Fully 72% of employed adults in the US use the internet and email at least sometimes while they are at work, and 50% of those email users say they check their email on weekends, according to a report from the Pew Research Center’s Internet & American Life project.
The number of workers who report playing online games or working on their own journal or blog while at work is negligible. One in 10 workers say they contribute writing, files, or other content to their employer’s website; 6% say they use instant message applications.?
Despite widespread and growing internet and email use at work, US workers say they have mixed views about the impact of technology on their lives, according to Pew. On the one hand, they cite benefits of increased connectivity and flexibility that the internet and all of their various gadgets afford them at work. On the other hand, many say those tools have added stress and new demands to their lives.
A Love-Hate Relationship
Among those who work, 96% use the internet or?email or have a cell phone for some purpose in their lives, even if it is not specifically tied to work. Pew calls this group “Wired and Ready Workers.” When members of this group are asked about the impact of these technologies on their work lives:
- 80% say these technologies have improved their ability to do their job.
- 73% say these technologies have improved their ability to share ideas with coworkers.
- 58% say these tools have allowed them more flexibility in the hours they work.
At the same time, Wired and Ready Workers cite various negative impacts of the same information and communications technologies:
- 49% say these technologies increase the level of stress in their job.
- 49% say these technologies make it harder for them to disconnect from their work when they are at home and on the weekends.
- 46% say these tools increase demands that they work more hours.
“American workers have a love-hate relationship with technology,” said Mary Madden, senior research specialist with the Pew Research Center’s Internet & American Life Project and coauthor of the report. “Along with the benefits of increased connectivity comes a host of new issues into workers’ lives. How do you strike a work-life balance when you are always reachable by the boss? What counts as overtime work when you are ‘on the clock’ at all hours? How much personal online browsing can you do while you are sitting in your cubicle?”
Tethered to Email
Some 22% of employed email users say they are expected to read and respond to work-related emails, even when they are not at work. Blackberry and PDA owners are more than twice as likely to report that their employer expects that they will stay tuned in to email outside of the office. Fully 48% say they are required to read and respond to email when they are away from work.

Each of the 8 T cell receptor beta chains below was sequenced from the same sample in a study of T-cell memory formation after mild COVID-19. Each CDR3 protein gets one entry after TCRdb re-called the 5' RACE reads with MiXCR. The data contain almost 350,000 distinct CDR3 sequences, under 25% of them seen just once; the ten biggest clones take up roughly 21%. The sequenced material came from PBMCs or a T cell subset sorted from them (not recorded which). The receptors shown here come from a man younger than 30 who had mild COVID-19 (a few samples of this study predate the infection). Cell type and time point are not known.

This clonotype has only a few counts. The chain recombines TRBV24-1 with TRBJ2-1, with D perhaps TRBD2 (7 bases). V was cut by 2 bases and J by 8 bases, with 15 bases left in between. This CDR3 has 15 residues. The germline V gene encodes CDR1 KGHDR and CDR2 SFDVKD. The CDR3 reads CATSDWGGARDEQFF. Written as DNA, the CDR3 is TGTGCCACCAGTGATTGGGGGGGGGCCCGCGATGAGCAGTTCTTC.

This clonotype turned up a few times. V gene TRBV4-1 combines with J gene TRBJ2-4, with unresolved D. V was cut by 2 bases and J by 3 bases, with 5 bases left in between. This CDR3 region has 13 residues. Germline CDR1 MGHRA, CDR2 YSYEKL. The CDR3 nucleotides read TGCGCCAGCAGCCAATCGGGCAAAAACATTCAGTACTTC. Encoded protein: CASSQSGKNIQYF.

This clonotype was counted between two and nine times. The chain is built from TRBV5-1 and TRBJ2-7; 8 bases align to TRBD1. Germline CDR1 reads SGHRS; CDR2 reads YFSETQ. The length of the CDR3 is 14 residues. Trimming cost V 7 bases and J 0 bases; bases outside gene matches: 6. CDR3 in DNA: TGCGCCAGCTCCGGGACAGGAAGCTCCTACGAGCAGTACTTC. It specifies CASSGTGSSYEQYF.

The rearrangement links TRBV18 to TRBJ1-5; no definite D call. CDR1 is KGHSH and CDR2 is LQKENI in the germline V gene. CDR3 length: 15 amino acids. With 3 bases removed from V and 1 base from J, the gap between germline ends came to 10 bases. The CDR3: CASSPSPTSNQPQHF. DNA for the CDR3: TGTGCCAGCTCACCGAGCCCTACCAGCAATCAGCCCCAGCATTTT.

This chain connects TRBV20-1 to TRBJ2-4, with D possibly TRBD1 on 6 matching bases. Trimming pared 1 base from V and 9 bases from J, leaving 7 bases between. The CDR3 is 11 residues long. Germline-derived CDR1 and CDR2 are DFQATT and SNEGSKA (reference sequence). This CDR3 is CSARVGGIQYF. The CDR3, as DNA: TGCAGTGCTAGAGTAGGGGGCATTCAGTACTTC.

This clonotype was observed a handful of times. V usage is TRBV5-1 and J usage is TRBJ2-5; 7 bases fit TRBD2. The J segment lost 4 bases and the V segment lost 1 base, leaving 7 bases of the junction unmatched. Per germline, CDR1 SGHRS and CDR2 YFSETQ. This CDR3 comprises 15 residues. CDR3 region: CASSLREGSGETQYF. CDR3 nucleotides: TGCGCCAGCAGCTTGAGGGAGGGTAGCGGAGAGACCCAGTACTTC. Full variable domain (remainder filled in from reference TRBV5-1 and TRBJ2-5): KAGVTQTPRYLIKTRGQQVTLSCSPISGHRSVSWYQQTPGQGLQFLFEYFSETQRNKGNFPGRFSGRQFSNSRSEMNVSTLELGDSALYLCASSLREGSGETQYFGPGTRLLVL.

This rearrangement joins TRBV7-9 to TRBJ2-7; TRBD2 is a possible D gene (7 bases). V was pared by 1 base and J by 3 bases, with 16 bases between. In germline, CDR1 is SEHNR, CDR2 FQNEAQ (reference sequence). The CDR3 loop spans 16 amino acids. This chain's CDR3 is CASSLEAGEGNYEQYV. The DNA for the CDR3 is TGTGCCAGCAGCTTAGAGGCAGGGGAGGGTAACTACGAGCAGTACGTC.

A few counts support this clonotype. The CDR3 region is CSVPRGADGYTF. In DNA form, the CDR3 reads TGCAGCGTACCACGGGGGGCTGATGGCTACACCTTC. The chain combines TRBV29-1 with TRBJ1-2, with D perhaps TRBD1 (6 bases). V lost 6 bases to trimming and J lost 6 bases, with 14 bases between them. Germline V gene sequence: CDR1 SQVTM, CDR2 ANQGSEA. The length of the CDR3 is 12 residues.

- 50% of employed email users say they check their work-related email on the weekends.
- 22% of employed email users say they check their work email accounts “often” during weekend hours, compared with 16% who reported the same in 2002.
- 46% of employed email users say they check email when they have to take a sick day; 25% say they do so “often.”
- 34% of employed email users say they will at least occasionally check their email while on vacation; 11% say they do so “often.”
“Email is still the primary artery of workplace communications in many professions, and it has clearly started to spill over into personal life,” said Sydney Jones, coauthor and research assistant for the Pew Internet Project. “Over time, workers have become more likely to check their email outside of normal working hours, and many are expected to do so by their employer.”
Working at Home
One of the major impacts of the internet and cell phones is that they have enabled more people to do work at least occasionally from home, Pew said. Some 45% of employed Americans report doing at least some work from home and 18% say they do job-related tasks at home almost daily.
Those who are most tethered to work are more likely to say that their gadgets and connectivity have some negative impact:
- 59% of Wired and Ready Workers who hold professional and managerial positions say communications technologies have increased demands that they work more hours, as do 56% of those who already work more than 40 hours per week.
- 63% of those who own Blackberries and PDAs feel as though gadgets and connectivity increase demands that they work more hours, and 30% feel as though these demands have increased “a lot.”
About the study: The “Networked Workers” data comes from a national sample of 2,134 adults age 18 and older, fielded between March 27 and April 14, 2008. Some 1,482 respondents in the survey were internet users.